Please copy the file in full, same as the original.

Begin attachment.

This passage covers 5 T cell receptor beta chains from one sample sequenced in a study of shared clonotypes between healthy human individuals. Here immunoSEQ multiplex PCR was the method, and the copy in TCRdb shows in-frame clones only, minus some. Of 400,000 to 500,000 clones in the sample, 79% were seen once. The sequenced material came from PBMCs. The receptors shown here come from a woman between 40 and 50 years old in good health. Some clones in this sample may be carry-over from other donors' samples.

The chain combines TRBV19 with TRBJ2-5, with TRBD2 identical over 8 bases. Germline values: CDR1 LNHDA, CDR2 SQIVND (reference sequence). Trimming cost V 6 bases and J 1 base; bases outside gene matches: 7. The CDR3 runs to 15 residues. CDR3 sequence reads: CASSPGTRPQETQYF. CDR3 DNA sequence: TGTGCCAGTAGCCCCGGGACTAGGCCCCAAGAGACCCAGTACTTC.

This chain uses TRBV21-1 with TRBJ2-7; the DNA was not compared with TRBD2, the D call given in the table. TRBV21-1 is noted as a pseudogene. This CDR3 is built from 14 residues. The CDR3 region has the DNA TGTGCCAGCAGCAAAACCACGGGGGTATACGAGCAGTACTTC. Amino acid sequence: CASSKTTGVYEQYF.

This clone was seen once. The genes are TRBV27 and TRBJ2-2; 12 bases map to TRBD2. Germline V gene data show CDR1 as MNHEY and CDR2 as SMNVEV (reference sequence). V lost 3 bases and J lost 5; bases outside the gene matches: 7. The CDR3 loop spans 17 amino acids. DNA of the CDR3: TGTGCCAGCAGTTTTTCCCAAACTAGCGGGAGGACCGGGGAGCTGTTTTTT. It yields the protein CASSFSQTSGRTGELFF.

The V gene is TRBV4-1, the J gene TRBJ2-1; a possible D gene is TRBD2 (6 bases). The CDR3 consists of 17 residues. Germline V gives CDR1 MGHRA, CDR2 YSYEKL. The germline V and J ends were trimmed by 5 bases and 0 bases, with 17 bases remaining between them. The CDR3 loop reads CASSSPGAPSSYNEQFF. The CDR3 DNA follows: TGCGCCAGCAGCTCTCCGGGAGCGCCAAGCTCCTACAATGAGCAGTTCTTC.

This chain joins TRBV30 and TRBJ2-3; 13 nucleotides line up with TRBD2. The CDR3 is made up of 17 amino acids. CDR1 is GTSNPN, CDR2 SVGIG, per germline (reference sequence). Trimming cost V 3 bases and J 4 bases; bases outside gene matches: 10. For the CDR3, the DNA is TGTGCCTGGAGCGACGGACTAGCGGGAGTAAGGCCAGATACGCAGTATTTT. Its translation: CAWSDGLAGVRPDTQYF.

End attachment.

This passage covers 5 T cell receptor beta chains from one sample sequenced in a study of shared clonotypes between healthy human individuals. Here immunoSEQ multiplex PCR was the method, and the copy in TCRdb shows in-frame clones only, minus some. Of 400,000 to 500,000 clones in the sample, 79% were seen once. The sequenced material came from PBMCs. The receptors shown here come from a woman between 40 and 50 years old in good health. Some clones in this sample may be carry-over from other donors' samples.

The chain combines TRBV19 with TRBJ2-5, with TRBD2 identical over 8 bases. Germline values: CDR1 LNHDA, CDR2 SQIVND (reference sequence). Trimming cost V 6 bases and J 1 base; bases outside gene matches: 7. The CDR3 runs to 15 residues. CDR3 sequence reads: CASSPGTRPQETQYF. CDR3 DNA sequence: TGTGCCAGTAGCCCCGGGACTAGGCCCCAAGAGACCCAGTACTTC.

This chain uses TRBV21-1 with TRBJ2-7; the DNA was not compared with TRBD2, the D call given in the table. TRBV21-1 is noted as a pseudogene. This CDR3 is built from 14 residues. The CDR3 region has the DNA TGTGCCAGCAGCAAAACCACGGGGGTATACGAGCAGTACTTC. Amino acid sequence: CASSKTTGVYEQYF.

This clone was seen once. The genes are TRBV27 and TRBJ2-2; 12 bases map to TRBD2. Germline V gene data show CDR1 as MNHEY and CDR2 as SMNVEV (reference sequence). V lost 3 bases and J lost 5; bases outside the gene matches: 7. The CDR3 loop spans 17 amino acids. DNA of the CDR3: TGTGCCAGCAGTTTTTCCCAAACTAGCGGGAGGACCGGGGAGCTGTTTTTT. It yields the protein CASSFSQTSGRTGELFF.

The V gene is TRBV4-1, the J gene TRBJ2-1; a possible D gene is TRBD2 (6 bases). The CDR3 consists of 17 residues. Germline V gives CDR1 MGHRA, CDR2 YSYEKL. The germline V and J ends were trimmed by 5 bases and 0 bases, with 17 bases remaining between them. The CDR3 loop reads CASSSPGAPSSYNEQFF. The CDR3 DNA follows: TGCGCCAGCAGCTCTCCGGGAGCGCCAAGCTCCTACAATGAGCAGTTCTTC.

This chain joins TRBV30 and TRBJ2-3; 13 nucleotides line up with TRBD2. The CDR3 is made up of 17 amino acids. CDR1 is GTSNPN, CDR2 SVGIG, per germline (reference sequence). Trimming cost V 3 bases and J 4 bases; bases outside gene matches: 10. For the CDR3, the DNA is TGTGCCTGGAGCGACGGACTAGCGGGAGTAAGGCCAGATACGCAGTATTTT. Its translation: CAWSDGLAGVRPDTQYF.